I know, I know of course they don’t, we all know that unicorns are a mythical creation from mythology and fantasy. Why then do we so often forget this when it comes to hiring technologists?

I have been recruiting software engineers for the past 14 years, recently re-joining Salt to run our permanent technology offering across Software, Data and Infrastructure engineering.

So far 2018 has been busy. The markets are as buoyant as ever with companies across every sector needing talented heads for their expanding teams. Startups, SME’s and large corporates all vying for the brightest and smartest engineers available.

Easy right? Write a job spec with the stack required, reach out to agencies to brief them and watch the CVs roll in.

The industry has certainly changed since I started recruiting C++ developers back in 2004 into finance and fintech. Back then candidates didn’t have the choice they do in todays markets and interview processes have evolved to identify if someone is truly the real deal through extensive technical testing, pair programming and white board sessions. This is fair enough. Its important for up and coming businesses with limited resource and headcount to ensure that they are hiring the perfect profiles that will give them the most “bang for their buck”.

In addition to higher standards required we have also seen a sharp rise in salary expectations. Permanent candidates have seen demand for their skill sets surge and a buoyant contract market has seen many “permies” flip into freelance thus making the fight for permanent talent as competitive as it has ever been.

Candidates and client’s expectations have fallen out of kilter with clients expecting more experience than budgets necessarily allow for.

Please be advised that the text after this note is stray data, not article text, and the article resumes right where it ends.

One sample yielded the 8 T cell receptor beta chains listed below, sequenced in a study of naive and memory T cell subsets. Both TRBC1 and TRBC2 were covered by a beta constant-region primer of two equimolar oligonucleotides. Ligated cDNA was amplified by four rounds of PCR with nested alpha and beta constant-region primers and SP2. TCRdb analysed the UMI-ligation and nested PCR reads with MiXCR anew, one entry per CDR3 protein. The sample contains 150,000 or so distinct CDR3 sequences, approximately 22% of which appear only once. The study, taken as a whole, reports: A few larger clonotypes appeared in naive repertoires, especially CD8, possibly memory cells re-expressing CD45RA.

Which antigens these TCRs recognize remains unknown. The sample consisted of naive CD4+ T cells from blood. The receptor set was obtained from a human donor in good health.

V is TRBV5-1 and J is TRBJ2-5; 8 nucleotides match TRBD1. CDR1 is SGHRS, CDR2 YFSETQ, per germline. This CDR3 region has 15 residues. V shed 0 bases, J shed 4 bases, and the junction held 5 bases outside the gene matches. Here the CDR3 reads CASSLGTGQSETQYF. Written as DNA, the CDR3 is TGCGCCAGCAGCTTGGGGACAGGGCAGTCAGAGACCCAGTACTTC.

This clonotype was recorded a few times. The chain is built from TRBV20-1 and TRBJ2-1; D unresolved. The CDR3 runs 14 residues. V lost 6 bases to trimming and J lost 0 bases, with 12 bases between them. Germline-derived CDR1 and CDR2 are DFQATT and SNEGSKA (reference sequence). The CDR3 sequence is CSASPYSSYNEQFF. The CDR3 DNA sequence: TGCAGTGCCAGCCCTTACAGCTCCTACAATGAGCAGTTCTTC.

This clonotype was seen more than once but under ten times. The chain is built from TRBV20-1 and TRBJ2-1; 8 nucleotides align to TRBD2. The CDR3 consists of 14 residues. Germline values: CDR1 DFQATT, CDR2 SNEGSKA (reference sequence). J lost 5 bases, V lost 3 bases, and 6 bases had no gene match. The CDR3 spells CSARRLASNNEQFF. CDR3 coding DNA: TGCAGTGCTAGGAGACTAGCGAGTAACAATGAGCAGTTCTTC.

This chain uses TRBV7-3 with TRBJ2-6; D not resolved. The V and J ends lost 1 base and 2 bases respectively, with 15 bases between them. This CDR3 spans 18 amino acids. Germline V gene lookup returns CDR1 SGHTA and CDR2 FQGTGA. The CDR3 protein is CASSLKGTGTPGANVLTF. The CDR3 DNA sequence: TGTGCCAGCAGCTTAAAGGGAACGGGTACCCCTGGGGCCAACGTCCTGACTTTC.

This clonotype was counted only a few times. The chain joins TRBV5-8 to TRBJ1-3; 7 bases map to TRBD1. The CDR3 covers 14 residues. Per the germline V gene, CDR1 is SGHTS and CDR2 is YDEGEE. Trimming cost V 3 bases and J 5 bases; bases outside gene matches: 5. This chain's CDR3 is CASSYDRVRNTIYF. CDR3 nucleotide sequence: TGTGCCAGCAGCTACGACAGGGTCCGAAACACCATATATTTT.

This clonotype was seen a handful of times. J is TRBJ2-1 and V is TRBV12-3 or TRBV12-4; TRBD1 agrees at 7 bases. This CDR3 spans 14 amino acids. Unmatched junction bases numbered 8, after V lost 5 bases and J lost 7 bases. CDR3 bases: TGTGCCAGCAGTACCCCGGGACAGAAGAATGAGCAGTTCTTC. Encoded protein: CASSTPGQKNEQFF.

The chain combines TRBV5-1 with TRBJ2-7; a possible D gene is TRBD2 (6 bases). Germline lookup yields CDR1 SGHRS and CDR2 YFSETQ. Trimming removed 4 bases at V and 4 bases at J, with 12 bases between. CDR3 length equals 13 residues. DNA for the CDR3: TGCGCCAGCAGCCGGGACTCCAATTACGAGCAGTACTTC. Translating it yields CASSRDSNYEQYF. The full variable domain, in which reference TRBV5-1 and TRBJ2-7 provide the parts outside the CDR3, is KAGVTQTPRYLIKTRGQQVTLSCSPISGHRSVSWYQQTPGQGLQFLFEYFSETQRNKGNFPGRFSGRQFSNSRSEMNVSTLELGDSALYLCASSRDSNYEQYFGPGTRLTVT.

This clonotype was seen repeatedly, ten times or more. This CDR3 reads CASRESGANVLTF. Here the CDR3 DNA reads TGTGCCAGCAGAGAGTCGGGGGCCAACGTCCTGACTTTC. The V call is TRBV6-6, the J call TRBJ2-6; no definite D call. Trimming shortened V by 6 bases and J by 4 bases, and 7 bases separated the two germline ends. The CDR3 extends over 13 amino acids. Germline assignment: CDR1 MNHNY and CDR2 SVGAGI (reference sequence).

The rise of the “full stack engineer” with strong backend complimented with front end stacks has become the must have addition to any engineering team. The most in demand technologies such as Python, Golang, Scala, Java8, Kotlin, Node.js, Angular and REACT, AWS, Docker ETC ETC, are on countless wishlists.

Which brings us to the present. Hiring managers with empty seats and headcount ready to be filled looking for a Unicorn with every element of their stack as well as cultural fit wrapped up in a bow and ready for work.

And so, interview after interview candidates who look so promising on paper, and sail through initial telephone interviews fall down at the technical testing stage

Most common reason? Lacking knowledge around areas of the required tech stack

We are facing a challenging time in the fight for talent. New innovative and disruptive startups are popping up on a weekly basis. This is a candidates market and companies are fighting tooth and nail to stand out from the crowd to attract their unicorns.

So how can we fill those empty seats?

In my next post Unicorns don't exist part 2 I will give my 5 top tips to get those empty seats filled